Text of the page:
10 Parent Scales or Thaats and Their Parallels in Western Music

We are pretty familiar with the seven basic modes or scales in western music theory, considered useful in composing music. These seven modes are: Ionian, Dorian, Phrygian, Lydian, Mixolydian, Aeolian and Locrian. This post indicates the resemblance of these modes with Indian Ragas. But Before that, I would like to exhibit a chromatic an octave table in both (Indian & Western) disciplines.

Western NotesCC#/Db D#/EbEFF#/GbGG#/AbAA#/BbBC
Indian NotesSrRgGMM’PdhDHniNIS

In the Indian Classical discipline, flat notes are represented in lower case, the sharp note is with apostrophe and natural notes are in upper case. Therefore, there are four flattened notes i.e. komal swaras r,g,dh,ni and one sharp (also termed “teevra“) swara M

‘W’ means whole step and ‘H’ means moving on to half step. All my explanations are in the key of C as it is more approachable and understandable.

1.  Ionian Mode (W-W-H-W-W-W-H)

W  W  H  W   W  W   H
(All natural notes are found in Ionian mode)
C- D- E- F- G- A- B  
Similar to Bilawal Thaat(scale)

This mode is exactly similar to  Bilawal which also consist of all the natural or pure notes : S-R-G-M-P-Dh-Ni

2. Dorian (W-H-W-W-W-H-W)

Western – Similar to  KAFI Thaat
C- D- D#- F- G- A- A#
KafiS- R- g- M- P- Dh- ni

Thaat Kafi consist of all natural seven notes except g and ni. Notes ‘ni’ and ‘g” are flat in this Thaat.

3. Phrygian (H-W-W-W-H-W-W)

Western – Similar to BHAIRAVI ThaatC- C#- D#- F- G- G#- A#
In Bhairavi, notes re, ga, dha ni, are komal or flat.
S- r- g- M- P- dh- ni

4. Lydian (W-W-W-H-W-W)

Western – Similar to  KalyanC- D- E- F#- G- A- B
Kalyan S R G M’ P DHA NI

5. Mixo-lydian (W-W-H-W-W-H-W)

Western : Similar to Thaat KHAMAJC- D- E- F- G- A- A#
KHAMAJS- R- G- M- P- Dh- ni

6. Aeolian (W-H-W-W-H-W-W)

Western – ASAWARI Thaat
C- D- D#- F- G- G#- A#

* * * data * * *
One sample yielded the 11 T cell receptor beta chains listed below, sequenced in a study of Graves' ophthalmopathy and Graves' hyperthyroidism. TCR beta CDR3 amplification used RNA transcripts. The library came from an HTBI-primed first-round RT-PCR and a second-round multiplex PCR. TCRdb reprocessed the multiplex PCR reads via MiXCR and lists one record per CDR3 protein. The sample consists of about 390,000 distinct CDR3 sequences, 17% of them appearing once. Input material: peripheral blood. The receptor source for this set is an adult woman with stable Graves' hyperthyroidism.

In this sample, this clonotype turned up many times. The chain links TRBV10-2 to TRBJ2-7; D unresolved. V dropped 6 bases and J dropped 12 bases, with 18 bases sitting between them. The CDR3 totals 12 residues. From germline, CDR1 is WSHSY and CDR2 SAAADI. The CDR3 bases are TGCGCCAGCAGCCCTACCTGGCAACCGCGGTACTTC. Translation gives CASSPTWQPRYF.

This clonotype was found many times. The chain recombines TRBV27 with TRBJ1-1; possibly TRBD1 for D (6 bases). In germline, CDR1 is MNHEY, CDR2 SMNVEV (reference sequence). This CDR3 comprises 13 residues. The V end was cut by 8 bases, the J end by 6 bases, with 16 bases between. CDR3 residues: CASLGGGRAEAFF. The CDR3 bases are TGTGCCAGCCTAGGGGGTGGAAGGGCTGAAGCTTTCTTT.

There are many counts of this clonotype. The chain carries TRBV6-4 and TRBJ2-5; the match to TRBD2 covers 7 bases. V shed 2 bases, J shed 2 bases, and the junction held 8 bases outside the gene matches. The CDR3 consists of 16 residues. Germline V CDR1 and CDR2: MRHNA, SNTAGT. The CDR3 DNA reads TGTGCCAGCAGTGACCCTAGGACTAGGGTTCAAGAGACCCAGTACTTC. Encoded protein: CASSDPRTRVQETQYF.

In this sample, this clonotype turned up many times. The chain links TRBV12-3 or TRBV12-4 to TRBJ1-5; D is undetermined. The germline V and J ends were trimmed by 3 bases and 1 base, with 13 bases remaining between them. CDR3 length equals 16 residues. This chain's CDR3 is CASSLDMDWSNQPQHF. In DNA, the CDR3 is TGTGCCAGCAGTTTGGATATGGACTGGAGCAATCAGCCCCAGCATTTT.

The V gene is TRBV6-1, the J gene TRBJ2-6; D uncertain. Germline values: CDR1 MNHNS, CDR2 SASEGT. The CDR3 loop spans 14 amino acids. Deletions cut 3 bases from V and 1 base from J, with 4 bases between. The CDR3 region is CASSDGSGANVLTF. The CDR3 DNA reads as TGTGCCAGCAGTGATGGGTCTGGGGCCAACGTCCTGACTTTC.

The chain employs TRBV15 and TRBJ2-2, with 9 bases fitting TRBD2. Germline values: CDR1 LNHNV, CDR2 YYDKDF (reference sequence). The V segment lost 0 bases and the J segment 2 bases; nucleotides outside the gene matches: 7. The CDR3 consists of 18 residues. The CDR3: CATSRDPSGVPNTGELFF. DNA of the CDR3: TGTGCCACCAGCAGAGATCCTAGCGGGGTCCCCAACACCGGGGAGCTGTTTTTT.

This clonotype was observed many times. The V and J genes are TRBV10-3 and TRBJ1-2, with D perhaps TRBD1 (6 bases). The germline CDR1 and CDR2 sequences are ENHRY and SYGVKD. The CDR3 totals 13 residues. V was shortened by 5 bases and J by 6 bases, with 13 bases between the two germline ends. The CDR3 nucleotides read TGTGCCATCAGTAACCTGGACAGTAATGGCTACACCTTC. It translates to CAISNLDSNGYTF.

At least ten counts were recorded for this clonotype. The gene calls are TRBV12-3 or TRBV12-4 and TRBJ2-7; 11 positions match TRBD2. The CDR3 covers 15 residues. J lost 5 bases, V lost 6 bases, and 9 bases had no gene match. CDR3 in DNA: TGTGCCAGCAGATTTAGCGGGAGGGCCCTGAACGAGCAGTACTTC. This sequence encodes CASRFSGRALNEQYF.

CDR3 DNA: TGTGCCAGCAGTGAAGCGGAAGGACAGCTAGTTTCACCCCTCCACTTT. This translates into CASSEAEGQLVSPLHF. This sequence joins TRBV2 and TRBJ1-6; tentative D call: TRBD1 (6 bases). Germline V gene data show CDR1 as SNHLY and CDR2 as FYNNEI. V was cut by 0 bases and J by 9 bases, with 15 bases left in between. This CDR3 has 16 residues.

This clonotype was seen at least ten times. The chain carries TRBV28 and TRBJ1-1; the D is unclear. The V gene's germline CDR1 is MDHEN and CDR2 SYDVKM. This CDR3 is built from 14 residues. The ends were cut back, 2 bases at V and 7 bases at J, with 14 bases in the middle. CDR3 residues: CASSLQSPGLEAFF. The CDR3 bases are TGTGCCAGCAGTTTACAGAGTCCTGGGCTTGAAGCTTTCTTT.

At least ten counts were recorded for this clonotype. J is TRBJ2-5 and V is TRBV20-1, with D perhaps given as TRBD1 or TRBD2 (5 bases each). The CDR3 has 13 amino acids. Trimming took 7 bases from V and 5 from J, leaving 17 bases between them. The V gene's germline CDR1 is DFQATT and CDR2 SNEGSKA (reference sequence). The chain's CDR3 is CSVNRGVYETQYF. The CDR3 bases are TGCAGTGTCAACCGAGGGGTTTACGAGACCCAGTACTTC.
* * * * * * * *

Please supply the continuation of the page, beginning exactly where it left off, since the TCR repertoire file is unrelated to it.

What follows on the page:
(as ga,dha, ni swaras are komal (flat))
S- R- g- M- P- dh- ni- SA

7. Locrian (H-W-W-H-W-W-W)

Western – TODI Thaat
C- C#- D#- F- F#- G#- A#
TodiS- r- g- M- m- P- dh- ni

Almost all the notes are used in Locrian and Thaat Todi too.

In this way, these various modes resemble the 10 basic scales or Thaats. These thaats are also considered as parent scales of Ragas and play a vital role in the classification of all the numerous ragas according to day, time, nature, persona in Raag Dhyaan.

The Octave, The Saptak, and The Indian Classical Music

Sapta is a Sanskrit word which means seven. So a saptak in Hindustani music means comprising of seven notes. It is a Sanskrit word for an Octave. In saptak or Octave there are 7 natural or pure notes along with their 5 low and high variants. The sevan pure notes and their 5 variants make 12 in all. If we see roughly, they are only the seven notes with their variants hence the word Saptak.



‘Do’ ‘Re’ ‘Mi’ ‘Fa’ ‘So’ ‘La’ ‘Ti’ – English


‘Sa’ ‘Re’ ‘Ga’ ‘Ma’ ‘Pa’ ‘Dha’ ‘Ni’ – Hindi


Octaves In Indian Classical Music

There are mainly three octaves used in Hindustani classical music.

Madhya Saptak (Middle or the 4th Octave)

This octave starts with C4, the ‘Scientific Pitch‘, termed as the ‘Shadaj‘ or ‘Sa‘ which has frequency of 256Hz.
The notes on the scale after that are placed accordingly.
Middle Ocatve Pure notes are denoted as
Sa, Re, Ga, Ma, Pa, Dha, Ni

Mandra Saptak (lower Octave or the 3rd octave)

In the lower Octave the frequency of notes is 2x lower (1 octave lower) than in the Madhya Saptak (middle octave). While writing these notes in notation, they are denoted bearing a dot below them:

Mandra Saptak Notation

Taar Saptak( Upper or the 5th octave)

Taar Saptak or Upper Octave:
In the upper Octave the frequency of the notes is 2x higher (1 octave higher) than in the Madhya Saptak (middle octave).
In notation these notes are denoted bearing a dot above them:

Taar Saptak Notation

In addition to these Octaves, Indian classical vocalists and instrumentalist use Ati Mandra saptak or the 2nd octave while singing or playing instruments.